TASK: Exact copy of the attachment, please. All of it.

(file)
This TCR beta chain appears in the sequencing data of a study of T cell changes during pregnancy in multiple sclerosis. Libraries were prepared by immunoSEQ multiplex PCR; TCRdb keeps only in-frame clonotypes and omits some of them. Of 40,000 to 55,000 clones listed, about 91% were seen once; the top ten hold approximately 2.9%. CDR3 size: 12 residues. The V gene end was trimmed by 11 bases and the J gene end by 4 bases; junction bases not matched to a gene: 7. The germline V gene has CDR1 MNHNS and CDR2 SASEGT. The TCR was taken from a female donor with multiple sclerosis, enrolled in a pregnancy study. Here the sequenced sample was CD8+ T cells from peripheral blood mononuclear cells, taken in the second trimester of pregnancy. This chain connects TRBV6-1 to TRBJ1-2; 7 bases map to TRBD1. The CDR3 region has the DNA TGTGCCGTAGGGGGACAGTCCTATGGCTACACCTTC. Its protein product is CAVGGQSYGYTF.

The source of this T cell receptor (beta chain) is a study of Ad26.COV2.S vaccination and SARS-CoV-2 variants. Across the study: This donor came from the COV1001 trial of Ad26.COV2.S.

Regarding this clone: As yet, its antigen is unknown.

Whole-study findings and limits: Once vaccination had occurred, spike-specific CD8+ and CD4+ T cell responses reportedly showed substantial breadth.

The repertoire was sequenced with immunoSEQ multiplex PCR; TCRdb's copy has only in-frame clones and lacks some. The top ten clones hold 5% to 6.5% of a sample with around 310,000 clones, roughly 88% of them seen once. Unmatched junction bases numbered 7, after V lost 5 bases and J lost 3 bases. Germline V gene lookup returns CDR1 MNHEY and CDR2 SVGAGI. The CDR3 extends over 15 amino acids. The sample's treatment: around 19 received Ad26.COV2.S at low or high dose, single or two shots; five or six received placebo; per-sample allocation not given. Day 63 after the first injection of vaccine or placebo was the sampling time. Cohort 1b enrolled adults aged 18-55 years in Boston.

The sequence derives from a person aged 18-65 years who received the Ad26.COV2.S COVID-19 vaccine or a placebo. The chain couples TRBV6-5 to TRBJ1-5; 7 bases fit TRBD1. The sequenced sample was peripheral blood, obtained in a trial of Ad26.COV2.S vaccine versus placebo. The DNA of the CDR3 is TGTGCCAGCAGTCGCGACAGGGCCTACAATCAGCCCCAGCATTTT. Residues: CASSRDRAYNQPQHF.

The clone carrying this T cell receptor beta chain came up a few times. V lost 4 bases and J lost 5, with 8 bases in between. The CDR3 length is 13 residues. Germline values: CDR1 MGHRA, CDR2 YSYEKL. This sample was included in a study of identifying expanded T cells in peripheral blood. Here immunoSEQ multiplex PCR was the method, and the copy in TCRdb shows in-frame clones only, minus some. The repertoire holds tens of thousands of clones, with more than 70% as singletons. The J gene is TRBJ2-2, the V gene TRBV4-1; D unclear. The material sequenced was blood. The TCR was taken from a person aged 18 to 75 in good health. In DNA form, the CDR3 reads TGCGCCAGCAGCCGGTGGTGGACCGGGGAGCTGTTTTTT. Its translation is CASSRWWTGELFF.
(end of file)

This TCR beta chain appears in the sequencing data of a study of T cell changes during pregnancy in multiple sclerosis. Libraries were prepared by immunoSEQ multiplex PCR; TCRdb keeps only in-frame clonotypes and omits some of them. Of 40,000 to 55,000 clones listed, about 91% were seen once; the top ten hold approximately 2.9%. CDR3 size: 12 residues. The V gene end was trimmed by 11 bases and the J gene end by 4 bases; junction bases not matched to a gene: 7. The germline V gene has CDR1 MNHNS and CDR2 SASEGT. The TCR was taken from a female donor with multiple sclerosis, enrolled in a pregnancy study. Here the sequenced sample was CD8+ T cells from peripheral blood mononuclear cells, taken in the second trimester of pregnancy. This chain connects TRBV6-1 to TRBJ1-2; 7 bases map to TRBD1. The CDR3 region has the DNA TGTGCCGTAGGGGGACAGTCCTATGGCTACACCTTC. Its protein product is CAVGGQSYGYTF.

The source of this T cell receptor (beta chain) is a study of Ad26.COV2.S vaccination and SARS-CoV-2 variants. Across the study: This donor came from the COV1001 trial of Ad26.COV2.S.

Regarding this clone: As yet, its antigen is unknown.

Whole-study findings and limits: Once vaccination had occurred, spike-specific CD8+ and CD4+ T cell responses reportedly showed substantial breadth.

The repertoire was sequenced with immunoSEQ multiplex PCR; TCRdb's copy has only in-frame clones and lacks some. The top ten clones hold 5% to 6.5% of a sample with around 310,000 clones, roughly 88% of them seen once. Unmatched junction bases numbered 7, after V lost 5 bases and J lost 3 bases. Germline V gene lookup returns CDR1 MNHEY and CDR2 SVGAGI. The CDR3 extends over 15 amino acids. The sample's treatment: around 19 received Ad26.COV2.S at low or high dose, single or two shots; five or six received placebo; per-sample allocation not given. Day 63 after the first injection of vaccine or placebo was the sampling time. Cohort 1b enrolled adults aged 18-55 years in Boston.

The sequence derives from a person aged 18-65 years who received the Ad26.COV2.S COVID-19 vaccine or a placebo. The chain couples TRBV6-5 to TRBJ1-5; 7 bases fit TRBD1. The sequenced sample was peripheral blood, obtained in a trial of Ad26.COV2.S vaccine versus placebo. The DNA of the CDR3 is TGTGCCAGCAGTCGCGACAGGGCCTACAATCAGCCCCAGCATTTT. Residues: CASSRDRAYNQPQHF.

The clone carrying this T cell receptor beta chain came up a few times. V lost 4 bases and J lost 5, with 8 bases in between. The CDR3 length is 13 residues. Germline values: CDR1 MGHRA, CDR2 YSYEKL. This sample was included in a study of identifying expanded T cells in peripheral blood. Here immunoSEQ multiplex PCR was the method, and the copy in TCRdb shows in-frame clones only, minus some. The repertoire holds tens of thousands of clones, with more than 70% as singletons. The J gene is TRBJ2-2, the V gene TRBV4-1; D unclear. The material sequenced was blood. The TCR was taken from a person aged 18 to 75 in good health. In DNA form, the CDR3 reads TGCGCCAGCAGCCGGTGGTGGACCGGGGAGCTGTTTTTT. Its translation is CASSRWWTGELFF.